Private Robert Eccles


Pte. Robert Eccles , 3132108.

8th Argyll & Sutherland Highlanders.

Robert Eccles was the first soldier from New Cumnock to be killed in action in World War II. His story begins with his grandfather Robert Eccles

I. Robert Eccles (1833-1911) and Mary Duffy (1836-1904)

Robert Eccles was born in 1833 at Tradeston in the Gorbals, Glasgow, the son of Irish immigrants Samuel Eccles, weaver and Agnes Johnstone.

By his teenage years, Robert had left the family home to find work in the Ayrshire coalfield, initially at Craigmark, in the parish of Dalmellington. It is here on 31st December 1856 that 22-year-old Robert married 20-year-old Mary Duffy, daughter of John Duffy, weaver in Newton-on-Ayr and Mary McKenzie. The marriage was conducted after the Banns were solemnized according to the Free Church of Scotland.

Together Robert and Mary had four children at Dalmellington – Mary (b. 1859), Agnes Johnson (1861, died in infancy), Robert (b.1861 d. 1864), Sarah (b.1863) and Robert (b.1866).

The couple and their surviving children (Mary, Sarah and Robert) later moved to New Cumnock where they lived at the Stable Row, Craigbank, in the miners’ rows owned by the Bank Coal Company.  Here, daughters Margaret (b.1868), Agnes (b.1870 d. 1875) and Marion (b.1872) were all born. On the 10th August 1881, the last of their children Agnes Robertson Eccles was born at Criagbank; 48-year-old Robert now working as a pit roadman.


By Permission of the National Library of Scotland

At the time of the 1891 Census Robert and Mary were still living at Craigbank along with their recently widowed son Robert; their daughter Maggie and her new born daughter Elspeth (named after her brother’s late wife) and daughter Agnes. Also living in the house were grandchildren Walter and Mary Cowan, children of Mary Eccles and Thomas Cowan. Their parents would later divorce and Walter and Mary were brought up with the surname Eccles, while in legal records they were referred to as Cowan.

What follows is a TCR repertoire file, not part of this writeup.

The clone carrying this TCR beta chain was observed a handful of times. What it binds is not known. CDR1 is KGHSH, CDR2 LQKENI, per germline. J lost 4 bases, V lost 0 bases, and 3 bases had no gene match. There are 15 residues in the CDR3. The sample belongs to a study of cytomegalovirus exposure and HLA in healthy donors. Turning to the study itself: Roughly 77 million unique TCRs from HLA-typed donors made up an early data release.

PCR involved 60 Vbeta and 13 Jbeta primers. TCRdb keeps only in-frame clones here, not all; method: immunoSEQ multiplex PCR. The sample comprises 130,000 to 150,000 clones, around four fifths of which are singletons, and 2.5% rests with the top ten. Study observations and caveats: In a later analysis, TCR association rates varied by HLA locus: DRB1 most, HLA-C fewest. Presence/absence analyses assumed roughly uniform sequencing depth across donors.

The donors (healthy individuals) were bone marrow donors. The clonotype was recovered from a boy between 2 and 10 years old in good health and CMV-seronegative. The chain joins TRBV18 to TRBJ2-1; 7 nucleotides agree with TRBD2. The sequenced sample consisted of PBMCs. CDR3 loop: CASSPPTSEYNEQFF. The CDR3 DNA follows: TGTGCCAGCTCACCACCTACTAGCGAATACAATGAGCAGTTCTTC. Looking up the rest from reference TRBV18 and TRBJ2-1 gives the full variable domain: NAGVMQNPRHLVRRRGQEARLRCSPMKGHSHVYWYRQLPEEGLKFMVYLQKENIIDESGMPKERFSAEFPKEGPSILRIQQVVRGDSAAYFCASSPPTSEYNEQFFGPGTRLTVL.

Ten years on, Robert (68) and Mary (64) and still living at Craigbank, elderly Robert was now working as a coal picker. Living in the family home were son Robert (35) and his daughter Lizzie (6); daughter Agnes (19) and grandchildren Walter (15) and Mary (13).

In July 1904, Mary Eccles (68) died at home in Craigbank and seven years later in March 1911, Robert Eccles passed away.

II. Agnes Robertson Eccles (1881-1959)

In the 1911 the Eccles household at Craigbank was now made up of Robert (44), pit labourer and his daughter Lizzie Shirkie (15); his sister Agnes (27) and his sister Mary (51) along with her son Walter (15), coal hewer.  Living next door was his sister Marion and her husband James Henry and their six children.